The History of Pavilions

You are here: Home » The History of Pavilions

Published on: 10/25/17

In architecture, a pavilion (from French pavillon, from Latin papilio) has several meanings. In architectural terms, it refers to a secondary building, that is either a standalone building or an attached part of a main building, generally an open structure.  At times pavilions are attached by walkways.

In other countries, such as Asia, pavilions serve as temples and shelter for other outdoor activities. Pavilions are not exclusively religious in nature. Many Chinese parks and gardens, feature pavilions to provide shade and a place to rest.

Social gathering community pavilions were another use in the early years of the 20th century. These structures have a roof but no walls. Amphitheaters are another form of a pavilion.

In smaller applications, we see gazebos as a mini form of a pavilion.  As you may know, there are a myriad of styles used in private backyard applications.

Other styles of pavilions, such as royal pavilions, Thai pavilions, and other exotic styles have been constructed throughout history.

We at Rigidply, take pride in manufacturing pavilions used in many parts of the United States.  Pavilions can be varied as architectural imagination allows.  Pavilions can be used for picnic areas, concession stands, flea and/or farmers market stands, sitting areas, and just a place to get away from wind and rain.  The most common uses we see are picnic area pavilions, amphitheater style pavilions, outdoor kitchen applications, and at times small backyard applications.  We do get the occasional request for pavilions attached to a house, pavilions used for storage of cars or motorhomes, boathouses, and porch areas.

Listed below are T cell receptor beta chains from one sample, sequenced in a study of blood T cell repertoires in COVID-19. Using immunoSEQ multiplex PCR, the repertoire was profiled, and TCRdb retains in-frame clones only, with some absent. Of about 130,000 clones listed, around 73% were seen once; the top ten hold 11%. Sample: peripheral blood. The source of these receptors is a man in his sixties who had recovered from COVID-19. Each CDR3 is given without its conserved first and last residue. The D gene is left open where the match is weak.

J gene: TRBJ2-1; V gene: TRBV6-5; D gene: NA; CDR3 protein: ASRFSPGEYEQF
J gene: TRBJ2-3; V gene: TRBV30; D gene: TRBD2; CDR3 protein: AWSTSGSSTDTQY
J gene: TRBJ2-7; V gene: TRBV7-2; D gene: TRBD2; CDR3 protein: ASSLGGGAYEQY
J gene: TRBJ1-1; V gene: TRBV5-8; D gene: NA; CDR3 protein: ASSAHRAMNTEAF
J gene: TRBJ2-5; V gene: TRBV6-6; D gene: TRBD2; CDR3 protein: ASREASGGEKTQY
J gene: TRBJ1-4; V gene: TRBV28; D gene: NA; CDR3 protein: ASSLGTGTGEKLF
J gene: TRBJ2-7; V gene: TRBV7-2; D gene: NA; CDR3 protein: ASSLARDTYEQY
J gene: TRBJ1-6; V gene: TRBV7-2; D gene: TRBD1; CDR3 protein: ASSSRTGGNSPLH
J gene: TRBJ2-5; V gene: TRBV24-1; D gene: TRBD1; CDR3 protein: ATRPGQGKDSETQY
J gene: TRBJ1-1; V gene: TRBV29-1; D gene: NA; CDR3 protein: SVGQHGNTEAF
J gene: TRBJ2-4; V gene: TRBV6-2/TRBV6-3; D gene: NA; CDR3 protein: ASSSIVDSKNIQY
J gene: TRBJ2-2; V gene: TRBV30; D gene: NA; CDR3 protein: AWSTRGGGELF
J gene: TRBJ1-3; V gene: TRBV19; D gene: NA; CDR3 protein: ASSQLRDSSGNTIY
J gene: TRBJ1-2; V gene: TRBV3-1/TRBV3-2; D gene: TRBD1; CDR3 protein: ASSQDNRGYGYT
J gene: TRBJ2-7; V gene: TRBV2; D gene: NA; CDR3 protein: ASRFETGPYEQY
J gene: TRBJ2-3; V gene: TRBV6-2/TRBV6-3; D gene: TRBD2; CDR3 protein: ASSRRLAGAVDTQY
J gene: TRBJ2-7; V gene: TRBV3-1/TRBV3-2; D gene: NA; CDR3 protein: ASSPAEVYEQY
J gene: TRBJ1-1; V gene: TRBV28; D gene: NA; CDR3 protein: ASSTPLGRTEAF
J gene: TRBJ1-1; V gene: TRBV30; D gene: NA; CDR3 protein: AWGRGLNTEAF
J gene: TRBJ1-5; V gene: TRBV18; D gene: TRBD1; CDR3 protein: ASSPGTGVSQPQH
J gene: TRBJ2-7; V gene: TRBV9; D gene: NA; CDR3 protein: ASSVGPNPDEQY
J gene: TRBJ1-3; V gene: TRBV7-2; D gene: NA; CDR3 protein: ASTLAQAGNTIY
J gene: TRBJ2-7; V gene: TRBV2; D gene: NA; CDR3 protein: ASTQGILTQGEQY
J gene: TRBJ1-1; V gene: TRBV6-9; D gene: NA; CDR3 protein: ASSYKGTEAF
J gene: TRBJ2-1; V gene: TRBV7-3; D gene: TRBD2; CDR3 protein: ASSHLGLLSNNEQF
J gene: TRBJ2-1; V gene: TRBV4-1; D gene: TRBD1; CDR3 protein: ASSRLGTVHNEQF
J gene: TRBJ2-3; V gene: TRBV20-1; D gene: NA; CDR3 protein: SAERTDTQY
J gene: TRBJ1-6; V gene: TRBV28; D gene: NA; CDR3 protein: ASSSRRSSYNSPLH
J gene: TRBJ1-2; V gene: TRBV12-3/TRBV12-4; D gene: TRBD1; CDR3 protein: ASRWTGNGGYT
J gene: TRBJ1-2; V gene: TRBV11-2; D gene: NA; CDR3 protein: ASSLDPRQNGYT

Rigidply offers pavilion packages, which have become one of the most popular buildings available for public gathering shelters. They are delivered complete with everything needed for construction from the foundation up. Taking advantage of the beauty of wood, and the strength and economy of laminated wood timbers, Rigidply offers standard pavilions and custom design options to satisfy your architectural and structural specifications.

Rigidply’s standard pavilion packages include, the following: embedded southern yellow pine treated posts, southern yellow pine, double tapered pitched beams, 2 x 6 or 3 x 6 decking (if needed),  a 3/12 pitch roof area, synthetic underlay for application of shingles and/or metal roofing. There is a 2’ overhang all the way around from the outside of the posts. At the present time, Alaskan Yellow Cedar is standard for the eave and gable trim. Standard sizing includes a typical 8’o.c. beam and post layout. All hardware to assemble is provided, with drawings that are not P.E. stamped or sealed.  There is an additional fee for sealed drawings, and for custom pavilion designs.

The standard pavilions are rated up to 100 mph wind load, and 40 lb psf snow load. Once these ratings are exceeded, additional engineering is needed to ensure proper strength of material.  Rigidply’s Pavilion Packages are easy to construct in a short time.